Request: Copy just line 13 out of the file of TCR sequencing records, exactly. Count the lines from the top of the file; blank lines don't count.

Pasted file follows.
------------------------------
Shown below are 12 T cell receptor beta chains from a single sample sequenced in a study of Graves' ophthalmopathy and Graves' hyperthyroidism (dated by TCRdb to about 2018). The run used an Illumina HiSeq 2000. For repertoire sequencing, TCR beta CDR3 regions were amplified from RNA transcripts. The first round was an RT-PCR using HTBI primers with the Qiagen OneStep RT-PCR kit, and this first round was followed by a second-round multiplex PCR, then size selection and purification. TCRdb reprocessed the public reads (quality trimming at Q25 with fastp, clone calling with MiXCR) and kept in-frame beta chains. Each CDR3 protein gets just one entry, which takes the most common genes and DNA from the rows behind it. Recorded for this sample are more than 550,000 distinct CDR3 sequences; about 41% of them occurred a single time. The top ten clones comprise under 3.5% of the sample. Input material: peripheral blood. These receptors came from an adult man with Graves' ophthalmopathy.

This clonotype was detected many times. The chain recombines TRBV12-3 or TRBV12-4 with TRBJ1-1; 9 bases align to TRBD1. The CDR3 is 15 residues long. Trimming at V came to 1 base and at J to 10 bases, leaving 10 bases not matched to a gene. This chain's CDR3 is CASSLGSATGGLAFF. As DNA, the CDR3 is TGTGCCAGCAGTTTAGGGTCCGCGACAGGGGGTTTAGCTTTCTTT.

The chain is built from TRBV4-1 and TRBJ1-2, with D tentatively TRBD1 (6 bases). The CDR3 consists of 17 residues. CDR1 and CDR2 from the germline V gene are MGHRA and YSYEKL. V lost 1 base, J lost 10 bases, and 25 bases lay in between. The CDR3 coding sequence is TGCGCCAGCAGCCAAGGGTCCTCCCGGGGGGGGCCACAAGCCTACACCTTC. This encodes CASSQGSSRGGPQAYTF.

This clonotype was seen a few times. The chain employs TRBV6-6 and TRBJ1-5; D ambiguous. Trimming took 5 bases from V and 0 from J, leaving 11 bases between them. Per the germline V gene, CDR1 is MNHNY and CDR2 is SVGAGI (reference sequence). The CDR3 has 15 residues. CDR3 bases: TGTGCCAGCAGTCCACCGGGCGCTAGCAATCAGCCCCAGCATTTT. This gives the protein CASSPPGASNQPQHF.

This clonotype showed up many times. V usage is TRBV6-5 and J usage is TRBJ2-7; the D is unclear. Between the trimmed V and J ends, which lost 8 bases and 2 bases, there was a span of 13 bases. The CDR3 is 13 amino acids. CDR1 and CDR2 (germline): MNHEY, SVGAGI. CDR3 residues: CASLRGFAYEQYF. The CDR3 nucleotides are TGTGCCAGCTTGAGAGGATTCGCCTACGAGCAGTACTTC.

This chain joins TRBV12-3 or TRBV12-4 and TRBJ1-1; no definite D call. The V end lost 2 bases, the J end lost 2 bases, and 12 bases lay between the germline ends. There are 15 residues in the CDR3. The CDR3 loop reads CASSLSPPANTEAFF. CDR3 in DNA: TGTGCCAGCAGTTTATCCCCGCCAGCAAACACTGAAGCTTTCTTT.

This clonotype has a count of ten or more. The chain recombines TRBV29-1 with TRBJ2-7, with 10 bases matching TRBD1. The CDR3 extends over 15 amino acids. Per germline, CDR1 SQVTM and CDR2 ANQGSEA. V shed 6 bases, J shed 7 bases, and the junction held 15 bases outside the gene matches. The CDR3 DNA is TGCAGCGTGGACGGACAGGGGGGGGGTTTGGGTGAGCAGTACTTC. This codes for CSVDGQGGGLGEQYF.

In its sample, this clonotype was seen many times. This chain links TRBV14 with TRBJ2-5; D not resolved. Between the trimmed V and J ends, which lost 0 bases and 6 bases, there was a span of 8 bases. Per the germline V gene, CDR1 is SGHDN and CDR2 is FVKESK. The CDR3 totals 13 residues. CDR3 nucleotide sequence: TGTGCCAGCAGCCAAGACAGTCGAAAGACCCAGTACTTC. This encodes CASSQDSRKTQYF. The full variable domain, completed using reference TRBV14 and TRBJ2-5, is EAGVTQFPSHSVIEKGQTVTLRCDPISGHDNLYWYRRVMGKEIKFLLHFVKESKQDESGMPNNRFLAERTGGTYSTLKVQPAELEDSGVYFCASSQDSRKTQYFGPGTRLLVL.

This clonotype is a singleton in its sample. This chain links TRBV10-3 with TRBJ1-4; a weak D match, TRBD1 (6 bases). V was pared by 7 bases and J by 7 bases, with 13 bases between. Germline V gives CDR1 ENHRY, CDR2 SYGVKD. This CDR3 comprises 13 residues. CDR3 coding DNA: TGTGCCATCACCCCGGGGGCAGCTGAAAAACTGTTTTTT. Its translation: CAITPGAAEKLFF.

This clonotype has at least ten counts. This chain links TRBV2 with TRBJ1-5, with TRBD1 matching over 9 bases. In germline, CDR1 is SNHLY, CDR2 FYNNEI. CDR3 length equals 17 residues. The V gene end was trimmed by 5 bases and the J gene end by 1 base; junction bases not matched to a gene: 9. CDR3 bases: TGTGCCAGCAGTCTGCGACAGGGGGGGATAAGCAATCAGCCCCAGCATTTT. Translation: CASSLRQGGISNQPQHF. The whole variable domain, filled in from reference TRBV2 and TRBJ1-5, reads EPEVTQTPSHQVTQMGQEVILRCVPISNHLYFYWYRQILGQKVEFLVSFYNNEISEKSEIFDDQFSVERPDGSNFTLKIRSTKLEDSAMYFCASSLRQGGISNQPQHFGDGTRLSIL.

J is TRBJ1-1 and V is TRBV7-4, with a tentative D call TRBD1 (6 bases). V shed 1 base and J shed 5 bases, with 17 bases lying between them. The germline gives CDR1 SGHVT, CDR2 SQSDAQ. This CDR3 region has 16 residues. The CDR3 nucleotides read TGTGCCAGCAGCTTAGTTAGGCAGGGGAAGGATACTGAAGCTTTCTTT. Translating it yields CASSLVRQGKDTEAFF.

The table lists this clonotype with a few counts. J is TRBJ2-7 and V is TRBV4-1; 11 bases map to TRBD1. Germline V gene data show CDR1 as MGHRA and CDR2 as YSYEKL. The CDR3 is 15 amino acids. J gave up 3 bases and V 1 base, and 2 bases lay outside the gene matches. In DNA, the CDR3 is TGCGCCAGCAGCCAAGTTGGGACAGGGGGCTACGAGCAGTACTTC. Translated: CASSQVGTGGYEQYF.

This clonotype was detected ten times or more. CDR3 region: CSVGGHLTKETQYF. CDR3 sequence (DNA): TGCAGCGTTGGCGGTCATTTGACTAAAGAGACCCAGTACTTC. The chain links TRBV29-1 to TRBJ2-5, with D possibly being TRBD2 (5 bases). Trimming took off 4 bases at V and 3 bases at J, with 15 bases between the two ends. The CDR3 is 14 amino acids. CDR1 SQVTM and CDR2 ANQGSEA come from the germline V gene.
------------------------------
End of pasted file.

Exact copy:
This clonotype was detected ten times or more. CDR3 region: CSVGGHLTKETQYF. CDR3 sequence (DNA): TGCAGCGTTGGCGGTCATTTGACTAAAGAGACCCAGTACTTC. The chain links TRBV29-1 to TRBJ2-5, with D possibly being TRBD2 (5 bases). Trimming took off 4 bases at V and 3 bases at J, with 15 bases between the two ends. The CDR3 is 14 amino acids. CDR1 SQVTM and CDR2 ANQGSEA come from the germline V gene.